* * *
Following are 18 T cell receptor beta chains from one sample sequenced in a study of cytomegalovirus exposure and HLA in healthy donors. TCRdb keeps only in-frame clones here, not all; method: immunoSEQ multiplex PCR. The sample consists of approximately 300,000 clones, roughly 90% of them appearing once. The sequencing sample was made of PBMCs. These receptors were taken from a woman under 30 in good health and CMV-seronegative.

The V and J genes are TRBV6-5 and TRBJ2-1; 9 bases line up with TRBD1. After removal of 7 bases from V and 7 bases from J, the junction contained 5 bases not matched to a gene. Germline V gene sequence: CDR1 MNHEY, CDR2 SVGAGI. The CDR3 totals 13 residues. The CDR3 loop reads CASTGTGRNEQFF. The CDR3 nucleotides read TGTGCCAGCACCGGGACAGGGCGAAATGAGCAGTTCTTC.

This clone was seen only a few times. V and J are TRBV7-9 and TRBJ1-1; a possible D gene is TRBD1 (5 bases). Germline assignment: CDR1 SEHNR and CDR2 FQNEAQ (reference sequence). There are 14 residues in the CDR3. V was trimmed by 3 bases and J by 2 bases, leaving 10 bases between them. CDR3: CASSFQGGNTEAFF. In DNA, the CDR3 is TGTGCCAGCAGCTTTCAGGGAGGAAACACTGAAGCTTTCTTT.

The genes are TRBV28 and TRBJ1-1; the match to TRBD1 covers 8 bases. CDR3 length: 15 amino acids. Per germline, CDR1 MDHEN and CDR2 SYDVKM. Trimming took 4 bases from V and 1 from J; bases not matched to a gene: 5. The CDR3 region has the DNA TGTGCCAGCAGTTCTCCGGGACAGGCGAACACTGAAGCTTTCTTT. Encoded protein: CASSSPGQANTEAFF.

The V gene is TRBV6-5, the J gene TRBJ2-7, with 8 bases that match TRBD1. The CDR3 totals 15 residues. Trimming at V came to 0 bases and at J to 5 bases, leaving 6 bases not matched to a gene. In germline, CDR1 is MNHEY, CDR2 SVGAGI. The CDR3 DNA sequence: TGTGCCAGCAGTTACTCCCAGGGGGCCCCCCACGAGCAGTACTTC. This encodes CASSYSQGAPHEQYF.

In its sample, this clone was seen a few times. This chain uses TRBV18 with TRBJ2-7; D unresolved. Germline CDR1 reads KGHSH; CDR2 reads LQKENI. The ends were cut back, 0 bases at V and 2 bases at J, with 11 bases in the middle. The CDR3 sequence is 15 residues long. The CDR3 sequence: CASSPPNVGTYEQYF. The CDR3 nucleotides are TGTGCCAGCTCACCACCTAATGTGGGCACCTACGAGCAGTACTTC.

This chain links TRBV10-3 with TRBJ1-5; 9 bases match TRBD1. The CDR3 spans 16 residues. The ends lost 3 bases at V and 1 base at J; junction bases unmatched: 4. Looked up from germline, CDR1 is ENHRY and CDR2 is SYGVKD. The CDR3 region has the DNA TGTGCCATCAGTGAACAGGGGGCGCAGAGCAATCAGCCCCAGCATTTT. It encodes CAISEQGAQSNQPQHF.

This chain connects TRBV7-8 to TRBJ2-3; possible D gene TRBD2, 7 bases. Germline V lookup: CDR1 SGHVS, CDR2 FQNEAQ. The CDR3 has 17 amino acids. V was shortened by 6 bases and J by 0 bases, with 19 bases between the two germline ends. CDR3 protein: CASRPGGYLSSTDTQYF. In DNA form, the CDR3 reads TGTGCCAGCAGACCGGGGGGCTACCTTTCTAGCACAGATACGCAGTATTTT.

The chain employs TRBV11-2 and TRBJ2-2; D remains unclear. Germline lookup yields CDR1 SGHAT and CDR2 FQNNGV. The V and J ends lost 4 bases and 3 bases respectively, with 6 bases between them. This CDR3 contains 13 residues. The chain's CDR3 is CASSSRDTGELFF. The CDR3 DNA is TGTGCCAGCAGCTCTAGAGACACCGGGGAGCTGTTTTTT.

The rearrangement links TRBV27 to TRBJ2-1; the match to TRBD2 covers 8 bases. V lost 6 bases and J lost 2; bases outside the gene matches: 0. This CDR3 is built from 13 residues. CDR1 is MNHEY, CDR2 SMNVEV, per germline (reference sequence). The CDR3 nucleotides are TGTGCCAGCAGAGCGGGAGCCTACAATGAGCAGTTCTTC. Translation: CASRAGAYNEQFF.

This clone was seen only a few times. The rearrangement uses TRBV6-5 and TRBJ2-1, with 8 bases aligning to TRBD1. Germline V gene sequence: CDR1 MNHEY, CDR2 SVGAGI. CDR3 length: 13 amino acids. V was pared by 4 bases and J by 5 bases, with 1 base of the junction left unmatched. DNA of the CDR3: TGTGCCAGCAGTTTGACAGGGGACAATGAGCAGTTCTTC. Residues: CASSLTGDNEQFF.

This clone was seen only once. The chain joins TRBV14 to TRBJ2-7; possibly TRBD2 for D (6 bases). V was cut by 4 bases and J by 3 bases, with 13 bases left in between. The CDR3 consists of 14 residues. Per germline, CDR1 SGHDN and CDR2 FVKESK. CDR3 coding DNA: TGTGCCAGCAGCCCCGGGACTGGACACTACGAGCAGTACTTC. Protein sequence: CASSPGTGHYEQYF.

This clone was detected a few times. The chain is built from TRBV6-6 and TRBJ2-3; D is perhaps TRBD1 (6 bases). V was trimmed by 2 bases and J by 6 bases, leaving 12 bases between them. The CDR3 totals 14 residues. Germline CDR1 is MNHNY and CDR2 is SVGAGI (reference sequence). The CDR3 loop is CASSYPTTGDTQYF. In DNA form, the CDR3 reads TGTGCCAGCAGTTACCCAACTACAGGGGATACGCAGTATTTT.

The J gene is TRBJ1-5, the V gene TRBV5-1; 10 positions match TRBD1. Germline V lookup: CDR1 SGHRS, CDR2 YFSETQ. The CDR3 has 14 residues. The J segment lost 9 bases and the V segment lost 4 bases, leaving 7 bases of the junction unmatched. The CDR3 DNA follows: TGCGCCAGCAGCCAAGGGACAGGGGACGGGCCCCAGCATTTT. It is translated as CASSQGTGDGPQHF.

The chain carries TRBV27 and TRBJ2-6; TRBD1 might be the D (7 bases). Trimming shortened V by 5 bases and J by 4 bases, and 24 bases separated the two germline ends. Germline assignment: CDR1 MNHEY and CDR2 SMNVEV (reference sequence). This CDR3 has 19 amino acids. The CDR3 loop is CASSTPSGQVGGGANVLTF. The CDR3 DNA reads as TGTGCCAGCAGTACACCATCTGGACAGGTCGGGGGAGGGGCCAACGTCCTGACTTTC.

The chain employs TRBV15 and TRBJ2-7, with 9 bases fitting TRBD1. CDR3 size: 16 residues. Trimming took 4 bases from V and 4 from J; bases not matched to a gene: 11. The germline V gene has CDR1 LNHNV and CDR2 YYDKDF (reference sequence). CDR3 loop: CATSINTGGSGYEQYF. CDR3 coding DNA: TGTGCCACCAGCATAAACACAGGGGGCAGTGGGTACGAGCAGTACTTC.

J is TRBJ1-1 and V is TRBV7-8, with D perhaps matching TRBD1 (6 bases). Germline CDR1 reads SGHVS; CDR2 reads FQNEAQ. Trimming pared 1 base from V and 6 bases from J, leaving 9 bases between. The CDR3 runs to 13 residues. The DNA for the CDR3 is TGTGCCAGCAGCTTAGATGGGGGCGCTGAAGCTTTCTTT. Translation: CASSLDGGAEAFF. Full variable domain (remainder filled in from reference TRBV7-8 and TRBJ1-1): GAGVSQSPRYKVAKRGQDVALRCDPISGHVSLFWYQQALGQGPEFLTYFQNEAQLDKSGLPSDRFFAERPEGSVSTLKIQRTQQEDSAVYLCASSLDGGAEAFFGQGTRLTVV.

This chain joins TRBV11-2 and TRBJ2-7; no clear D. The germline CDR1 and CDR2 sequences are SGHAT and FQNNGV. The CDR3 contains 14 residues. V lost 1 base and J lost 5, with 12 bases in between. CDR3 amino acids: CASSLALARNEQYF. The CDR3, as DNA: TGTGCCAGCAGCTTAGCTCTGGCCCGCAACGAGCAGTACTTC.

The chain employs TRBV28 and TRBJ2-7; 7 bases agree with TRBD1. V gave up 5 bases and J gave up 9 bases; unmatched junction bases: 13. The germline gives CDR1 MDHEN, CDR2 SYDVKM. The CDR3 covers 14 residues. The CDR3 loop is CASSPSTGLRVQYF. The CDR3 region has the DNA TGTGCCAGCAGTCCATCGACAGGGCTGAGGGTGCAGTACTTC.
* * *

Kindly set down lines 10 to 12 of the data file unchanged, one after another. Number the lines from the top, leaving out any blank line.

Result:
The rearrangement links TRBV27 to TRBJ2-1; the match to TRBD2 covers 8 bases. V lost 6 bases and J lost 2; bases outside the gene matches: 0. This CDR3 is built from 13 residues. CDR1 is MNHEY, CDR2 SMNVEV, per germline (reference sequence). The CDR3 nucleotides are TGTGCCAGCAGAGCGGGAGCCTACAATGAGCAGTTCTTC. Translation: CASRAGAYNEQFF.

This clone was seen only a few times. The rearrangement uses TRBV6-5 and TRBJ2-1, with 8 bases aligning to TRBD1. Germline V gene sequence: CDR1 MNHEY, CDR2 SVGAGI. CDR3 length: 13 amino acids. V was pared by 4 bases and J by 5 bases, with 1 base of the junction left unmatched. DNA of the CDR3: TGTGCCAGCAGTTTGACAGGGGACAATGAGCAGTTCTTC. Residues: CASSLTGDNEQFF.

This clone was seen only once. The chain joins TRBV14 to TRBJ2-7; possibly TRBD2 for D (6 bases). V was cut by 4 bases and J by 3 bases, with 13 bases left in between. The CDR3 consists of 14 residues. Per germline, CDR1 SGHDN and CDR2 FVKESK. CDR3 coding DNA: TGTGCCAGCAGCCCCGGGACTGGACACTACGAGCAGTACTTC. Protein sequence: CASSPGTGHYEQYF.